Why does my cat yowl, howl, or meow at night?
How can an animal that makes a sound as charming as the purr also produce a noise as disturbing, unsettling, and irritating as a yowl? And why (why? why? why?) do cats do it at night just when their human counterparts are settling down to rest, or worse, already asleep?
Oh, a single yowl would be OK, I guess. Annoying perhaps, but we’d all just go back to sleep, wouldn’t we? But a cat inclined to nighttime yowl doesn’t just have his say once and for all. A yowler tends to make a career out of it.
What does a cat’s yowl sound like?
The yowl is a peculiar vocalization. It’s like a meow, but long and drawn out. I’ve heard it described as “melodic,” possibly because it has an almost sing-song quality to it, but “discordant” might be a better description.
Are cats noctural?
First of all, why do cats yowl at night? You may have read that cats are nocturnal, meaning they are most active at night, but this is a myth. Cats are actually crepuscular, which means their peak hours of activity are at dawn and dusk.
Owls, bats, and foxes, for example, are true nocturnal animals, meaning they wander around all night long. Diurnal animals, like humans, squirrels, and elephants, work the dayshift. Crepuscular prey animals, like deer, mice and rabbits have adapted to take advantage of that twilight in-between time, when it’s light enough to see but dark enough to lower the odds of being caught by a predator.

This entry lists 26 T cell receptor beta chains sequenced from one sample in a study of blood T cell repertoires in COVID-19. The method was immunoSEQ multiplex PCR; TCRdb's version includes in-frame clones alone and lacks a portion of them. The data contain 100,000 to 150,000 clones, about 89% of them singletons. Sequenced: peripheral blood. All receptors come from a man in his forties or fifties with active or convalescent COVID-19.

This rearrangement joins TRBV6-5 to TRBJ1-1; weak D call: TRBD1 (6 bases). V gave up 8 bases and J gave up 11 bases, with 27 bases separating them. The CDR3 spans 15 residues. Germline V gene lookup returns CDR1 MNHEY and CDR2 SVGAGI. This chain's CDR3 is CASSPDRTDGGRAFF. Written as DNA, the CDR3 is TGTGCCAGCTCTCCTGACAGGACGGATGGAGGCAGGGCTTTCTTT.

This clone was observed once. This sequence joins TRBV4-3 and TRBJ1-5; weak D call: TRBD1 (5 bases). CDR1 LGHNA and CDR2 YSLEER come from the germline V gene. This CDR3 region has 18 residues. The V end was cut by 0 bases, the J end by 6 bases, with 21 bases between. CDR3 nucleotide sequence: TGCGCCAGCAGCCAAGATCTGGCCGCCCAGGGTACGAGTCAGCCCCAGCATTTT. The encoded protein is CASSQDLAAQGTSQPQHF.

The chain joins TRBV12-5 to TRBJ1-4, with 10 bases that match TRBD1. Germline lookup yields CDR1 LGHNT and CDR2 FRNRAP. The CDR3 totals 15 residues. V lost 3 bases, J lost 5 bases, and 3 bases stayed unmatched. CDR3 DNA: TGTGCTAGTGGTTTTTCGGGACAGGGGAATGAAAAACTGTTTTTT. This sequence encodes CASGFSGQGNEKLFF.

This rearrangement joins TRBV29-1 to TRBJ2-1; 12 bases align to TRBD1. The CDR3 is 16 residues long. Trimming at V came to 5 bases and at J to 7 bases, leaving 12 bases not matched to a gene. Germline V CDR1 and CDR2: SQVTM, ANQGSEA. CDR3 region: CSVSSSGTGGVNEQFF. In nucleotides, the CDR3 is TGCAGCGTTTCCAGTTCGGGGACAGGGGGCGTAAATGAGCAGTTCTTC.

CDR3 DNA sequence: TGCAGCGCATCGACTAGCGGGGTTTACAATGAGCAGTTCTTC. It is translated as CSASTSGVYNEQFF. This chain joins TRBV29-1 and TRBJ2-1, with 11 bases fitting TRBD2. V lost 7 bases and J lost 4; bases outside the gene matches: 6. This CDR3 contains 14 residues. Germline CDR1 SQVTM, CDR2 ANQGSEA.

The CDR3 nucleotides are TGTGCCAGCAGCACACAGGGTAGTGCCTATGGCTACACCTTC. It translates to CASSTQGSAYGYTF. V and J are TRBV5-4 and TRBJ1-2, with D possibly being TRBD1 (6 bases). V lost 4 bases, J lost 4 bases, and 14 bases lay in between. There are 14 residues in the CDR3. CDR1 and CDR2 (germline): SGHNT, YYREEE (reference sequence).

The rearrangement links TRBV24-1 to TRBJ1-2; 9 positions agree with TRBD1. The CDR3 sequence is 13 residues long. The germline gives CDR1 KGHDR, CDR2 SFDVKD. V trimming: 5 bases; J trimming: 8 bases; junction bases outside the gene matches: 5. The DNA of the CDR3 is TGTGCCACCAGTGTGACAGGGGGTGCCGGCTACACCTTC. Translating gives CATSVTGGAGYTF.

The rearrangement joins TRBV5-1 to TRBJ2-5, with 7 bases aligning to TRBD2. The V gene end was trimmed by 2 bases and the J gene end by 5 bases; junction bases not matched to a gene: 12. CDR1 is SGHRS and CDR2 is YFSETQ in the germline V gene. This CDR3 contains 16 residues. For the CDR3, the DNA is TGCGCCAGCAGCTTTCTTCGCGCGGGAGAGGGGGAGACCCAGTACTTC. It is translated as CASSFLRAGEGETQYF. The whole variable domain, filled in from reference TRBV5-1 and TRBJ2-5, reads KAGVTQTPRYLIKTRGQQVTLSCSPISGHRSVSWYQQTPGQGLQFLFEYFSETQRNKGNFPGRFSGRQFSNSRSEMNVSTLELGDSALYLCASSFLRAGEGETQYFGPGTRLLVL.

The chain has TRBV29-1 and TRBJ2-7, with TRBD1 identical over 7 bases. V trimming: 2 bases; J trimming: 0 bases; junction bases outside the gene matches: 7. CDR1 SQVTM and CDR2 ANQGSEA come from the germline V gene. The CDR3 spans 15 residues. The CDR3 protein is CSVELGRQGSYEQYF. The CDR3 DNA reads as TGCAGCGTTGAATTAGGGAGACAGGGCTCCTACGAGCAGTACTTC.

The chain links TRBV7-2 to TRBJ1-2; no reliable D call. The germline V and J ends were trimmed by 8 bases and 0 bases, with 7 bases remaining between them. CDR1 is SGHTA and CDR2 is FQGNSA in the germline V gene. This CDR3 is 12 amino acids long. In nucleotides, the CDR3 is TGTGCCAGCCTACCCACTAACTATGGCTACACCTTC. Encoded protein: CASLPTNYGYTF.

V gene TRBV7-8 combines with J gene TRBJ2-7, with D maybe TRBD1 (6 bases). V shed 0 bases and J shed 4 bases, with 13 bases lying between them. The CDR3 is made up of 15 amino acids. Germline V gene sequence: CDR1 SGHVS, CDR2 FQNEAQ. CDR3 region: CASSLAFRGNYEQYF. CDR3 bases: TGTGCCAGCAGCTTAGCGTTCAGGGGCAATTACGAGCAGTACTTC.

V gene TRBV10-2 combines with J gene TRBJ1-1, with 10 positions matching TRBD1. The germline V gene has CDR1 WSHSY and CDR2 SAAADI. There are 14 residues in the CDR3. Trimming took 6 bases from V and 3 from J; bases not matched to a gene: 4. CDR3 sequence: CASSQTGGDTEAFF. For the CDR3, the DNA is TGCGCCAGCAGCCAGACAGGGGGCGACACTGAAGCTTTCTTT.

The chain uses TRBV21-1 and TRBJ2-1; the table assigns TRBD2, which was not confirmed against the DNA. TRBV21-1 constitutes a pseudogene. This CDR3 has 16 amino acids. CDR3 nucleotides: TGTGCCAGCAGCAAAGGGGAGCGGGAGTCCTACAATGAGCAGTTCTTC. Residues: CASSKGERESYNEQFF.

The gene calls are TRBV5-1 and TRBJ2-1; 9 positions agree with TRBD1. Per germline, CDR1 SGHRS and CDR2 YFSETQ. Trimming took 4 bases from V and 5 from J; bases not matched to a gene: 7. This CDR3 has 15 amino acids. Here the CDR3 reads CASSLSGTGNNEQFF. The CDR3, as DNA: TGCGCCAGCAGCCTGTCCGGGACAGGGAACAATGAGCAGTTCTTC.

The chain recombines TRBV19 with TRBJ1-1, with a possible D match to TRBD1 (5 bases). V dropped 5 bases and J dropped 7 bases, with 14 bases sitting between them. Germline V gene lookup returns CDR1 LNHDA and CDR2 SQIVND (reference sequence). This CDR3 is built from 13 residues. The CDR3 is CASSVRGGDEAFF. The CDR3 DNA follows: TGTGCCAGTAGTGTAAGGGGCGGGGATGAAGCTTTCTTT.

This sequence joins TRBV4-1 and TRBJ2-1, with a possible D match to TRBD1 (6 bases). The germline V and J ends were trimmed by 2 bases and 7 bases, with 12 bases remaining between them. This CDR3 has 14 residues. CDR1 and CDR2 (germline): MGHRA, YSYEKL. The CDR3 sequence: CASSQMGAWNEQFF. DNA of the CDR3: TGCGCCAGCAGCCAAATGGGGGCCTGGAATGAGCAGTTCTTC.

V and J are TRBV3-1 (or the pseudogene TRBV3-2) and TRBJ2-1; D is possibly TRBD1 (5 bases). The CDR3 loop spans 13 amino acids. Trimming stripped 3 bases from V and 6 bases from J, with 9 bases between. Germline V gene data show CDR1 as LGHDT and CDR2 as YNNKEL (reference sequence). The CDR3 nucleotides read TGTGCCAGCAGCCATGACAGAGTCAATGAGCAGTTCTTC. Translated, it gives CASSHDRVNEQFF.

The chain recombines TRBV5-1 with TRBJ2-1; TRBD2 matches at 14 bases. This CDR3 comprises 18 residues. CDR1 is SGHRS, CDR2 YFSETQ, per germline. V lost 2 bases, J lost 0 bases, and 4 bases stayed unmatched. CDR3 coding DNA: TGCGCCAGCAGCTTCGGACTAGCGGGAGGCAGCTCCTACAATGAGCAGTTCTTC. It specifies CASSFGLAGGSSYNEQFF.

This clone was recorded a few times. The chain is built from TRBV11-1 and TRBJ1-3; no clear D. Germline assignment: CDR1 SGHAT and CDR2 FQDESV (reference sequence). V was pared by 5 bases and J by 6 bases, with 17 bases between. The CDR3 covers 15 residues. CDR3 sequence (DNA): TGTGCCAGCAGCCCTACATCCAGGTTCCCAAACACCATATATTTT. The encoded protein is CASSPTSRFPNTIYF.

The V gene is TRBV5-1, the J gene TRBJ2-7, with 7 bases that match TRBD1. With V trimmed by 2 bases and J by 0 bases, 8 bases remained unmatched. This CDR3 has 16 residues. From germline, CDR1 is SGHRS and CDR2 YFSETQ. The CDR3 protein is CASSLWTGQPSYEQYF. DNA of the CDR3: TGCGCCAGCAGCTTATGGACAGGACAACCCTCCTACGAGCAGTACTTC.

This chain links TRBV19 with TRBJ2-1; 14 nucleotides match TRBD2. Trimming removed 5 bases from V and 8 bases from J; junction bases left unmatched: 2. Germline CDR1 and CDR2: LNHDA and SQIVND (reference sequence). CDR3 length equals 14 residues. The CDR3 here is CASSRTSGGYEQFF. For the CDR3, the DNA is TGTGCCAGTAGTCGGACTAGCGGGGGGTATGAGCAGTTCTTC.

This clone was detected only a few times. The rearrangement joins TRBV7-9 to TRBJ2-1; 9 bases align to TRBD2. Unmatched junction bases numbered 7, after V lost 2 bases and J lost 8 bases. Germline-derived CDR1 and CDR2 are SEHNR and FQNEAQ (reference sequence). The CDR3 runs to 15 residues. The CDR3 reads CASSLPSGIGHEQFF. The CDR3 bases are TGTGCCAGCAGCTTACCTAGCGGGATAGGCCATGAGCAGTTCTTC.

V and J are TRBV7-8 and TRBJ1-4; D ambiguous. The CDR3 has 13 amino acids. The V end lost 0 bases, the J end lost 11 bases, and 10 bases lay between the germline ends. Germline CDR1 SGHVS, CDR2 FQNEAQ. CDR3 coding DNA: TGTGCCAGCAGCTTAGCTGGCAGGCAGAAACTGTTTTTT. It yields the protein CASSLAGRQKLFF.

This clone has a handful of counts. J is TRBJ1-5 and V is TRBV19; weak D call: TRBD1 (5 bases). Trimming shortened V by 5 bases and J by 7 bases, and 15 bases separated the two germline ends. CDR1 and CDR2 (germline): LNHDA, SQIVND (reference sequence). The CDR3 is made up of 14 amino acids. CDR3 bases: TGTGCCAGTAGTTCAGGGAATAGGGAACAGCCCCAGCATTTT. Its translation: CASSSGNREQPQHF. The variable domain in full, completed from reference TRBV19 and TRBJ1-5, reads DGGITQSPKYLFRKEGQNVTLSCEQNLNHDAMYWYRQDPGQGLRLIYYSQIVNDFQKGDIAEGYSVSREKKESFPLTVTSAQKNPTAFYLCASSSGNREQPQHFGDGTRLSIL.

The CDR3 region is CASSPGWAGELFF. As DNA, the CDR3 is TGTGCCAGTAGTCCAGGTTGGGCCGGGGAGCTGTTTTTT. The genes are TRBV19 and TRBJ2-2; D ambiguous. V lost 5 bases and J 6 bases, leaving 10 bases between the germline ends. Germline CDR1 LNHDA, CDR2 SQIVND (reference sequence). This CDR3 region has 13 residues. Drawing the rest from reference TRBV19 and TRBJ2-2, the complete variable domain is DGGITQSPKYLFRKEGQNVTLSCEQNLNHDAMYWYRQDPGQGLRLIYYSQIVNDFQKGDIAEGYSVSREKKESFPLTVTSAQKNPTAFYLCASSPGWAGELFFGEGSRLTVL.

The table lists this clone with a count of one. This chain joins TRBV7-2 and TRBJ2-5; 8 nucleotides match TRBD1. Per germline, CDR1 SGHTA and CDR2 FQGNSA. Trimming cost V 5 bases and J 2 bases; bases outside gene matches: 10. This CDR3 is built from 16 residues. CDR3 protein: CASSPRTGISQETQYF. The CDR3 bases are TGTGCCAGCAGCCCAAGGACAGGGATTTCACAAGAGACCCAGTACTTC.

Cats are highly adapted predators
Predators, like our cats, may have “out-adapted” their prey by becoming expert dawn/dusk predators.
One of the key adaptations is cats’ eyes. Cats have a reflective layer behind their retinas call the tapetum lucidum that allows them to maximize use of whatever light is available (this layer also causes cats’ eyes to appear to glow green at night).
But more importantly, they have slit-shaped pupils which can open 135-fold and act like night-vision goggles. For comparison, human pupils expand by only a factor of 15. This allows cats to hunt well in the low light of dawn and dusk.
Why are cats so active when we’re sleeping?
Just when you’re settling down for the evening, your cat is ready to party. Thanks to her crepuscular nature, she’s up again at the crack of dawn, which may feel like the middle of the night to you. By why yowl? Can’t she just play quietly in the corner with a toy?
During the daytime, a cat that’s awake is just between naps. He may be active, but he’s not in high gear. Besides, you’re awake during the day, too, talking to him, playing with him, feeding him. He has your attention and there’s no need to yowl.
But at night he’s ready to hunt – or at least to eat – and to play. And he knows that vocalizations get your attention. (As a side note, did you notice that cats rarely meow at other cats, just humans? Cats generally communicate non-verbally with each other.) A persistent nighttime yowl is hard for sleeping humans to ignore.
There are, however, special circumstances where yowling has other causes and they’re worth paying attention to.
When to worry about your cat’s yowling, or at least not complain